Fentanyl Overdoses Are Spreading Across Canada

By John Lavitt 11/17/15

Our neighbors to the north are also seeing a sharp rise in drug-related deaths.

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There has been a wave of fentanyl overdoses and deaths spreading across Canada. Named as a national public health crisis, health authorities and police officers say they have never encountered a drug as deadly as the fast-acting opioid.

According to police in Calgary and Edmonton, the rate at which officers have responded to overdoses has accelerated and shows no sign of abating. In the first half of 2015, 145 Albertans died from fentanyl abuse and overdose.

“This is the worst drug I’ve seen in my career,” said Staff Sergeant Martin Schiavetta, the head of the Calgary police drug unit. “This is absolutely the worst drug I’ve ever seen because of how toxic it is. The equivalent of two grains of sand will kill you, quickly.”

A cheap and powerful drug, Fentanyl is 50 times more potent than heroin. Easy to manufacture and toxic in small doses, two milligrams is enough to kill the average person in less than 15 minutes. The drug’s spread across Western Canada has coincided with people seeking relief from a local recession.

Sgt. Schiavetta dabbed his eyes when he recalled the youngest victim of the epidemic, a 15-year-old boy, who probably wasn’t even shaving yet when he died with a needle in his arm. The 18-year police veteran explained the extremity of the epidemic. “We have a public health crisis in our community with fentanyl. It’s just frustrating. We are losing so many people at the prime of their life to a drug that is so addictive.”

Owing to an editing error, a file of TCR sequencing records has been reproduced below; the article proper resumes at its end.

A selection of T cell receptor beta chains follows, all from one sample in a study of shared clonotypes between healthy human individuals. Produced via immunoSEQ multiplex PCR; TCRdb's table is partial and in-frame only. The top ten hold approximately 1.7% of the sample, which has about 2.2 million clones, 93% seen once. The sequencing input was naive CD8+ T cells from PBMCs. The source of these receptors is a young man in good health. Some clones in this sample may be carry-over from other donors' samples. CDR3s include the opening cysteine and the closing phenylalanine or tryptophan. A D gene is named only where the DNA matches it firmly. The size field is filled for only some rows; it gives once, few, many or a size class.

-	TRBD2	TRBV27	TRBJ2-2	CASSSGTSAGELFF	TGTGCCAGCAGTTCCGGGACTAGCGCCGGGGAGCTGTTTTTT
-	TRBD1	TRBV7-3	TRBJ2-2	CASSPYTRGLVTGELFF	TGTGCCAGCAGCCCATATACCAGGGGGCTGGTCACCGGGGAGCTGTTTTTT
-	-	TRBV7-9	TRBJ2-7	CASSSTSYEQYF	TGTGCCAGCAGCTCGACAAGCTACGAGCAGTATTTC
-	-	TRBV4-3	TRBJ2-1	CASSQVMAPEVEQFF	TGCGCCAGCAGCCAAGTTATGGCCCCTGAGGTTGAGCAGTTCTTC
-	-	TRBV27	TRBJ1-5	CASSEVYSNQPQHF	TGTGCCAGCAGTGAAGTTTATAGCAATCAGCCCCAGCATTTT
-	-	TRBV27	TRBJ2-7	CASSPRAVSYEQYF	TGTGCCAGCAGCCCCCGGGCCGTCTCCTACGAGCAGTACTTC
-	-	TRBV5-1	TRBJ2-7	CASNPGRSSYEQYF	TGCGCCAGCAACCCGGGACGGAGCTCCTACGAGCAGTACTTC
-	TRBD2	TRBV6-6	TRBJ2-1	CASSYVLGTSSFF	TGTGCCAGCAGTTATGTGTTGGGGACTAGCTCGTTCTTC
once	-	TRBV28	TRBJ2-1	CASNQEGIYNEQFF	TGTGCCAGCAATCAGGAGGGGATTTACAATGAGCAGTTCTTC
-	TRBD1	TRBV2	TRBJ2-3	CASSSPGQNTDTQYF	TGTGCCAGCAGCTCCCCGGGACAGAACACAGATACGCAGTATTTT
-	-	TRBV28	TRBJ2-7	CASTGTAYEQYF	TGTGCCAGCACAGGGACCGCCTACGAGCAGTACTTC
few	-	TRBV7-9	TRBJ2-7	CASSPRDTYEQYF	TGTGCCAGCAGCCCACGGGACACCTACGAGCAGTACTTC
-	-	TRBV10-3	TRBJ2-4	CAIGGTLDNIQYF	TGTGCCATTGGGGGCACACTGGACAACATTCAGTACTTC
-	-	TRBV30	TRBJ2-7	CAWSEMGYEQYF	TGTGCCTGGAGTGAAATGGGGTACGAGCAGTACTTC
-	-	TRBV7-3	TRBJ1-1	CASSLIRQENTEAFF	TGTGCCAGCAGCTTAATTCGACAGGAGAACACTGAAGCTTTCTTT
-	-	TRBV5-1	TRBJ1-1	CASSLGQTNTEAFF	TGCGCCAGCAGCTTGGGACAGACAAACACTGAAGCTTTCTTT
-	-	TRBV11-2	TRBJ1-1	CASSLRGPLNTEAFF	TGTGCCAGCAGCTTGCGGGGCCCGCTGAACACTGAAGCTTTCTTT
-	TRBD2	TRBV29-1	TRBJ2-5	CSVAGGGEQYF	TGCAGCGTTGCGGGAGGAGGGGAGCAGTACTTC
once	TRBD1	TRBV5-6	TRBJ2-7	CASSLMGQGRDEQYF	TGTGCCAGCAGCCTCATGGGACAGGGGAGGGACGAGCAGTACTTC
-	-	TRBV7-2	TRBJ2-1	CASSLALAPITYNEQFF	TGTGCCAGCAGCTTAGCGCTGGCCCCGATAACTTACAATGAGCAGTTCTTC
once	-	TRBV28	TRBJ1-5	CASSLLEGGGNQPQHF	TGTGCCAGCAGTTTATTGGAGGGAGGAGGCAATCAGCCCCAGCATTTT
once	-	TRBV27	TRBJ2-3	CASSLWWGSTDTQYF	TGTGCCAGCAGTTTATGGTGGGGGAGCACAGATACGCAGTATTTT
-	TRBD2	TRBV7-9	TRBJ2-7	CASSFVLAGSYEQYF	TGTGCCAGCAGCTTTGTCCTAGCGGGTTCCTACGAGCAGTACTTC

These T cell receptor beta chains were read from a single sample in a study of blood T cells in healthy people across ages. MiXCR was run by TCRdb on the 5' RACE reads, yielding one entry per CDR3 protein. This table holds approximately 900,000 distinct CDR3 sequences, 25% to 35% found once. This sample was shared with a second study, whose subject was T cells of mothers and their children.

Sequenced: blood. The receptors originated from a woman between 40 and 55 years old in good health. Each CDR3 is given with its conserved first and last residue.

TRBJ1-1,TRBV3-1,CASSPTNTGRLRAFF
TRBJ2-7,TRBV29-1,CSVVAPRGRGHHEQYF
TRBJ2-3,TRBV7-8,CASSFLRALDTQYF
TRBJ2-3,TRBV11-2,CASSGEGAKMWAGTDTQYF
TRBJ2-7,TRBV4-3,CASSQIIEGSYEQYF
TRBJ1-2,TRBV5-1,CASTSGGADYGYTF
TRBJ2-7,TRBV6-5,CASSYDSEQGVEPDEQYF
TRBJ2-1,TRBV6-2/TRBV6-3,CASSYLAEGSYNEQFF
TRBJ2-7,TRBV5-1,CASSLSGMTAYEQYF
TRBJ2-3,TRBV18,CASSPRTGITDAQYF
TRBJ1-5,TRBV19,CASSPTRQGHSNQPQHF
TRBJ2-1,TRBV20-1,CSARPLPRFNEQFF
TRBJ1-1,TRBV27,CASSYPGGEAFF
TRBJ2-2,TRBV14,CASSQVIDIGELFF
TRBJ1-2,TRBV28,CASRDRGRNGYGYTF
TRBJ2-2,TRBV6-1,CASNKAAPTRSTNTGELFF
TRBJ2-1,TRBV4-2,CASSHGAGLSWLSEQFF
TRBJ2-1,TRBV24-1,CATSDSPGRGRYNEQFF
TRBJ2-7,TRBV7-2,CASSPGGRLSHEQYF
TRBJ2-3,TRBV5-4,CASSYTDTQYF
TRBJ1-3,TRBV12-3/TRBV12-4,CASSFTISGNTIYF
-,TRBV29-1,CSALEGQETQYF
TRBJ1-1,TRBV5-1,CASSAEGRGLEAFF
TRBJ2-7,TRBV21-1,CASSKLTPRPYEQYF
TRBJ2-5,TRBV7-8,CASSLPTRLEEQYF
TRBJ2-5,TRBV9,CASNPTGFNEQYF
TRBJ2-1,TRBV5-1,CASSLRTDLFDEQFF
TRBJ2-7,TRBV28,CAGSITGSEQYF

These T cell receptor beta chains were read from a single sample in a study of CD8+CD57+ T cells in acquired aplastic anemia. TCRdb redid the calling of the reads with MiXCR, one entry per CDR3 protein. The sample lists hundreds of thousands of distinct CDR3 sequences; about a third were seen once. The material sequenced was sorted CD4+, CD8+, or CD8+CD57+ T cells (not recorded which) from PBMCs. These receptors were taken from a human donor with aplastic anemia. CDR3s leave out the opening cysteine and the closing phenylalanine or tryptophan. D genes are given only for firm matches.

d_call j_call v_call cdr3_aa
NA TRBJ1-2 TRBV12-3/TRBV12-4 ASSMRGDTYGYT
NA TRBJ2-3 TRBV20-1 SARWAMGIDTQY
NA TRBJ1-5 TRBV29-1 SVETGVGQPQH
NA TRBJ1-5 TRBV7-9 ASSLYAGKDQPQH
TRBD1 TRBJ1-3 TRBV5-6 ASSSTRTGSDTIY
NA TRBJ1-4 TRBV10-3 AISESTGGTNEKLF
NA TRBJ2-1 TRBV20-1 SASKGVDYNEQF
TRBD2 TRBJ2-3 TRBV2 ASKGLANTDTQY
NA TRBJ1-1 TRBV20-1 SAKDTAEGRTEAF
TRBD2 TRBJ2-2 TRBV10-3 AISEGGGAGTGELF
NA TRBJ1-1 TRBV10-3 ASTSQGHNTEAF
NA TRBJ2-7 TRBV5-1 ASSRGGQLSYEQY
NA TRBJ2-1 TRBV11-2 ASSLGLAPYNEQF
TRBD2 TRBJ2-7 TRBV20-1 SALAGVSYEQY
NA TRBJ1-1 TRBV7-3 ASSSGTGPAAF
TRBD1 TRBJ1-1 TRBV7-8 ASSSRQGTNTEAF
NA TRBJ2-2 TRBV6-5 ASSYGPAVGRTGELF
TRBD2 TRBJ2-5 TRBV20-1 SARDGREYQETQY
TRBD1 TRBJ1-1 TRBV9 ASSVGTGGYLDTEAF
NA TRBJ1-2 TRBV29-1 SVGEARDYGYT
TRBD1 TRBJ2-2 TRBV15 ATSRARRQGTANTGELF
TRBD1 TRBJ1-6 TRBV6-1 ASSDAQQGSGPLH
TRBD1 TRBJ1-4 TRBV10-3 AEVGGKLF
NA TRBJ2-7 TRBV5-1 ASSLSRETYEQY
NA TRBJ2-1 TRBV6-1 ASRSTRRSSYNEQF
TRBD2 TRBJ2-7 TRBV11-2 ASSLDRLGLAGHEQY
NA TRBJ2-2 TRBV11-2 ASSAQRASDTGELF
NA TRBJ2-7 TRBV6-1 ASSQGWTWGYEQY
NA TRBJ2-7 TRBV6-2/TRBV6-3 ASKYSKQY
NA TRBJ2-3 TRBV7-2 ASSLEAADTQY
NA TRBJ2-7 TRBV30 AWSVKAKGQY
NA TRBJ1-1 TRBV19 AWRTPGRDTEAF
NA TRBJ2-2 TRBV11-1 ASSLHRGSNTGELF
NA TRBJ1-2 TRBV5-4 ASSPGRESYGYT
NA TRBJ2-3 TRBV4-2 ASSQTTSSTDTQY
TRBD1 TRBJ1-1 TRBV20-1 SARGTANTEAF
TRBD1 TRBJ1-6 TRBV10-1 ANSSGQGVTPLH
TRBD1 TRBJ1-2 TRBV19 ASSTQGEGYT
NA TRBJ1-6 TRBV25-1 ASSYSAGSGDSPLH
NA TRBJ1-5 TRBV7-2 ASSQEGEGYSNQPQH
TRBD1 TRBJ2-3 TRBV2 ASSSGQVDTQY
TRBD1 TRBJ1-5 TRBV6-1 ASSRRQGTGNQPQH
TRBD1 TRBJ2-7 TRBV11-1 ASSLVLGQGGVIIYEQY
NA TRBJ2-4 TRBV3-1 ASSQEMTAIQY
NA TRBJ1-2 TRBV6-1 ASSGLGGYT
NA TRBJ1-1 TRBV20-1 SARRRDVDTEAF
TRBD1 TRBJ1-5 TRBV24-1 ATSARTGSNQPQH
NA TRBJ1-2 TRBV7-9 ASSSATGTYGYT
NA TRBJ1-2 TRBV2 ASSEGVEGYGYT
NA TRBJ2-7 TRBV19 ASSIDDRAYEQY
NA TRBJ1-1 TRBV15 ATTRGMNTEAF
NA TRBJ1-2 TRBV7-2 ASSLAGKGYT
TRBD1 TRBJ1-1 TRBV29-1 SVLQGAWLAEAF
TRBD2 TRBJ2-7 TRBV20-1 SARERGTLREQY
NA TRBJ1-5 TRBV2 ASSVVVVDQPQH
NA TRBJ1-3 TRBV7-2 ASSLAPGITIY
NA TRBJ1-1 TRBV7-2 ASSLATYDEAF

The provincial health service has activated an emergency command center to respond to the fentanyl epidemic. Roughly $300,000 in funds have been allocated for dispensing kits with the opioid overdose antidote naloxone. Health authorities have asked the federal government to make naloxone available over-the-counter. In addition, law enforcement agencies have requested federal rules to regulate the purchase of commercial pill-presses required to produce fentanyl.

Dr. Ada Bennett, Alberta’s acting chief medical officer, said the province is encouraging the families of opioid users to order the kits from health providers. “It’s a sad situation because we know that so many of the victims are young people,” Dr. Bennett said. “We want people to know that fentanyl is dangerous. People need to know that one pill is enough to cause an overdose. If you are going to do the drug, it is best to have someone nearby so that they can help out.”

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Growing up in Manhattan as a stutterer, John Lavitt discovered that writing was the best way to express himself when the words would not come. After graduating with honors from Brown University, he lived on the Greek island of Patmos, studying with his mentor, the late American poet Robert Lax. As a writer, John’s published work includes three articles in Chicken Soup For The Soul volumes and poems in multiple poetry journals and compilations. Active in recovery, John has been the Treatment Professional News Editor for The Fix. Since 2015, he has published over 500 articles on the addiction and recovery news website. Today, he lives in Los Angeles, trying his best to be happy and creative. Find John on Facebook, Twitter, and LinkedIn.